I entertained the idea of high school for my kids because they do have honors classes, and one can take classes a year or more ahead of the other kids.  Before that it's lock-step. 

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What about a compromise?

 

Can you find a co-op or homeschool classes where he could go a day or two a week? Here they have a 3 hour weekly stem class for example. Another option, if allowed in your area, is to do classes like art, music, p.e. your local school.

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What about a compromise?

 

Can you find a co-op or homeschool classes where he could go a day or two a week? Here they have a 3 hour weekly stem class for example. Another option, if allowed in your area, is to do classes like art, music, p.e. your local school.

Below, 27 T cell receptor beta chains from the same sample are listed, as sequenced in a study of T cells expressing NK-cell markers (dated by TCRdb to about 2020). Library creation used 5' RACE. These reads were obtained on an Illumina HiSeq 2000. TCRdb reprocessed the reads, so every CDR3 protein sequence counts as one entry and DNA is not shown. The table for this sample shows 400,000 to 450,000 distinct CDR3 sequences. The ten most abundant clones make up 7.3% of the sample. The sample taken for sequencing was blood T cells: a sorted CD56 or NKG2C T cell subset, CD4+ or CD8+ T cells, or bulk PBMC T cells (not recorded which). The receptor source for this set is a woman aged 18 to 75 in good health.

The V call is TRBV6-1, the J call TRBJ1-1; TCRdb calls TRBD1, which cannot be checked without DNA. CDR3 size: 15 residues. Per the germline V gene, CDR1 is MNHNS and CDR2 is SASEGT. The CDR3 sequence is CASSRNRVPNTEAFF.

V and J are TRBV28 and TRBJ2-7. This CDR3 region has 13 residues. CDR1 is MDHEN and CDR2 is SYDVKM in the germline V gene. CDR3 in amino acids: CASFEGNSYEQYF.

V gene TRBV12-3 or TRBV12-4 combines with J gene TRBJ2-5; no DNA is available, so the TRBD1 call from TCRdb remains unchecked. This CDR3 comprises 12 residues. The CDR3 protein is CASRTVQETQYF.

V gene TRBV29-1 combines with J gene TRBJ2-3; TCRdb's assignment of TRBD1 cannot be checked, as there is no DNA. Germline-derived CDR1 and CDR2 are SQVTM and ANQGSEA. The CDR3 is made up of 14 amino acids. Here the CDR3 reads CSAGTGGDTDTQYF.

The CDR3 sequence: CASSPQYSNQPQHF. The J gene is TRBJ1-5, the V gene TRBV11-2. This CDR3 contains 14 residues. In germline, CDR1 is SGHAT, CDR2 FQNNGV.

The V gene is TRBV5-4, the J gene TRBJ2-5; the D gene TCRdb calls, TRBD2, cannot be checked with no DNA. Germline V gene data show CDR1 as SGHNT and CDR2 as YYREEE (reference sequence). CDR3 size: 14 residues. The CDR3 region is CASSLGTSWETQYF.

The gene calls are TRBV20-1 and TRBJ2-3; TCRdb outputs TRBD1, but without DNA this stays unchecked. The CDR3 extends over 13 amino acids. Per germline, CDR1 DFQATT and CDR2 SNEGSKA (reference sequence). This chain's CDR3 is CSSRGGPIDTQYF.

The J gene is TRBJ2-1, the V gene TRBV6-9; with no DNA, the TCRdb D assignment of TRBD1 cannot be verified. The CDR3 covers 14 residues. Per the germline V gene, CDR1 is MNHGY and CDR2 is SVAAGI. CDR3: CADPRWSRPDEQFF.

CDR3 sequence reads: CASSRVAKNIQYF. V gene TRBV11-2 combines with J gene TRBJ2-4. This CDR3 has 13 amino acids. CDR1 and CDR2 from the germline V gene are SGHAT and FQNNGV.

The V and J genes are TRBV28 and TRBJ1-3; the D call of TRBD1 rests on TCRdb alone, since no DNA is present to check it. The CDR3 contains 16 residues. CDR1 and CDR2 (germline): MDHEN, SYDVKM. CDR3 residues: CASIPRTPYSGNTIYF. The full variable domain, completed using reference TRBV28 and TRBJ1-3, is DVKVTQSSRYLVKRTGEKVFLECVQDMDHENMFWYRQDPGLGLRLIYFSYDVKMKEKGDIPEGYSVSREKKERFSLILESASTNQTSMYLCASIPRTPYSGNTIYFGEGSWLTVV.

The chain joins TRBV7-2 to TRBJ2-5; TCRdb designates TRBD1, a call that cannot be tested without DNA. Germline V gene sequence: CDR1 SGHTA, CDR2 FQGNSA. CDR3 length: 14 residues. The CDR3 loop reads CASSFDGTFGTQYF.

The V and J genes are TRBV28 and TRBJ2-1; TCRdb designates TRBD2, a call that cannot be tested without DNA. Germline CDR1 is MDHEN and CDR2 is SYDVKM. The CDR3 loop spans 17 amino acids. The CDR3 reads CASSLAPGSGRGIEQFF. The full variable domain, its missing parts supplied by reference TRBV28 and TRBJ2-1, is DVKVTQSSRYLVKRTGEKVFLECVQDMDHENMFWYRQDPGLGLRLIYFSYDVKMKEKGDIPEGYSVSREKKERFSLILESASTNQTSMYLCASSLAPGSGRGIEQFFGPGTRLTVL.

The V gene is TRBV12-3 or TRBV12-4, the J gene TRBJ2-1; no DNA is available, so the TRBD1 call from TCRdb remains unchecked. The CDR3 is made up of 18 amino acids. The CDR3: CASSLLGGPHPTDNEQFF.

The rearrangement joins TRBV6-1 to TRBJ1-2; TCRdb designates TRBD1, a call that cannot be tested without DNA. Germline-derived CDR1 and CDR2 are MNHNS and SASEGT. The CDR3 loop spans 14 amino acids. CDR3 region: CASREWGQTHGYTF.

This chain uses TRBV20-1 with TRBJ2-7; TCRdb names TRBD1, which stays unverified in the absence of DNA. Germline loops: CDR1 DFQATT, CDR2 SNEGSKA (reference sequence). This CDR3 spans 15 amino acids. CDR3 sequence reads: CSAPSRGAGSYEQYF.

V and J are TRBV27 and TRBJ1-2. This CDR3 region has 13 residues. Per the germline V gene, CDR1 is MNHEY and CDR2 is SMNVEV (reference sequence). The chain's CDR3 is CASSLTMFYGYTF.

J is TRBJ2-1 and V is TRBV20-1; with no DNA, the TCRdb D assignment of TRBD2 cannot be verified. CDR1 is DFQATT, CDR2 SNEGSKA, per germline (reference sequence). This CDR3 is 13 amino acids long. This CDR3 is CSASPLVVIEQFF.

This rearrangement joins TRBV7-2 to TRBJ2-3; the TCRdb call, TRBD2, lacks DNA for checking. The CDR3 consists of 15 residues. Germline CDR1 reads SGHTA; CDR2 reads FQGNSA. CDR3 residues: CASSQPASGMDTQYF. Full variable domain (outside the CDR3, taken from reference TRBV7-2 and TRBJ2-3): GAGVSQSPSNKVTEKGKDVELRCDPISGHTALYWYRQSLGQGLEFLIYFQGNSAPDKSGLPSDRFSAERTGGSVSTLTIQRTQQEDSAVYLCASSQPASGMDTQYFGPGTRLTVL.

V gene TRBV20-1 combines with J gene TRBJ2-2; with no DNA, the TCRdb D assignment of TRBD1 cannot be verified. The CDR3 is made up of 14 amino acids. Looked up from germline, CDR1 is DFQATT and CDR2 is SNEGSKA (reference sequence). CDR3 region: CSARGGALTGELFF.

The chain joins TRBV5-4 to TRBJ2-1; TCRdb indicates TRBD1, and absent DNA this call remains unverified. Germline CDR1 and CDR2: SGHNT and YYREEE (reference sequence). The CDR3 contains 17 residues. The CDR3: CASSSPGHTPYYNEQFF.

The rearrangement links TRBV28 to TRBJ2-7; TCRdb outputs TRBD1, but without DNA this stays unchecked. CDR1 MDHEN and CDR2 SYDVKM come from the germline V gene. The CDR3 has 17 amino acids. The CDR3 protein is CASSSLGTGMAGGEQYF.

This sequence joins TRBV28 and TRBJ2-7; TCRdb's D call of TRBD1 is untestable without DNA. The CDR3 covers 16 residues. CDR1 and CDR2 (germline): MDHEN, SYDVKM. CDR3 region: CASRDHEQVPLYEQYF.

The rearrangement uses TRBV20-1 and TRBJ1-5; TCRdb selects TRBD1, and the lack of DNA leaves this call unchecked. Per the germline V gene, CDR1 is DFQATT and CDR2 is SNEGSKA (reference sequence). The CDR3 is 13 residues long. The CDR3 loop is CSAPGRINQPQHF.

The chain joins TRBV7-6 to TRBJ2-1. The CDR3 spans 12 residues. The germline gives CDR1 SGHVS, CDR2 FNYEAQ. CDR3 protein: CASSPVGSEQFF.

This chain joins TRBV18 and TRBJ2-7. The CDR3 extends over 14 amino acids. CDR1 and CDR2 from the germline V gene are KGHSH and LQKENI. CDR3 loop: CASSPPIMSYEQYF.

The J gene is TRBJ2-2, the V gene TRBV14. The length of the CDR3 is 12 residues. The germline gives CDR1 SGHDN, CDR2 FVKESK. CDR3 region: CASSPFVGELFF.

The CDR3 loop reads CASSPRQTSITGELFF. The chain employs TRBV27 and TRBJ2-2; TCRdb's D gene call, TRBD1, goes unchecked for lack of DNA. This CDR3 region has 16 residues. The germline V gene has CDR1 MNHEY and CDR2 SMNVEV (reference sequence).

We have been on a wait list since December and will finally get in for August. I do think he will really enjoy this since he is very social!

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I would caution parents about this idea that children should be given what they want just because they want it.  Sure, you should often do that, but you shouldn't always do that because what a child wants in the short term may be directly in conflict with what that child will want in the long term.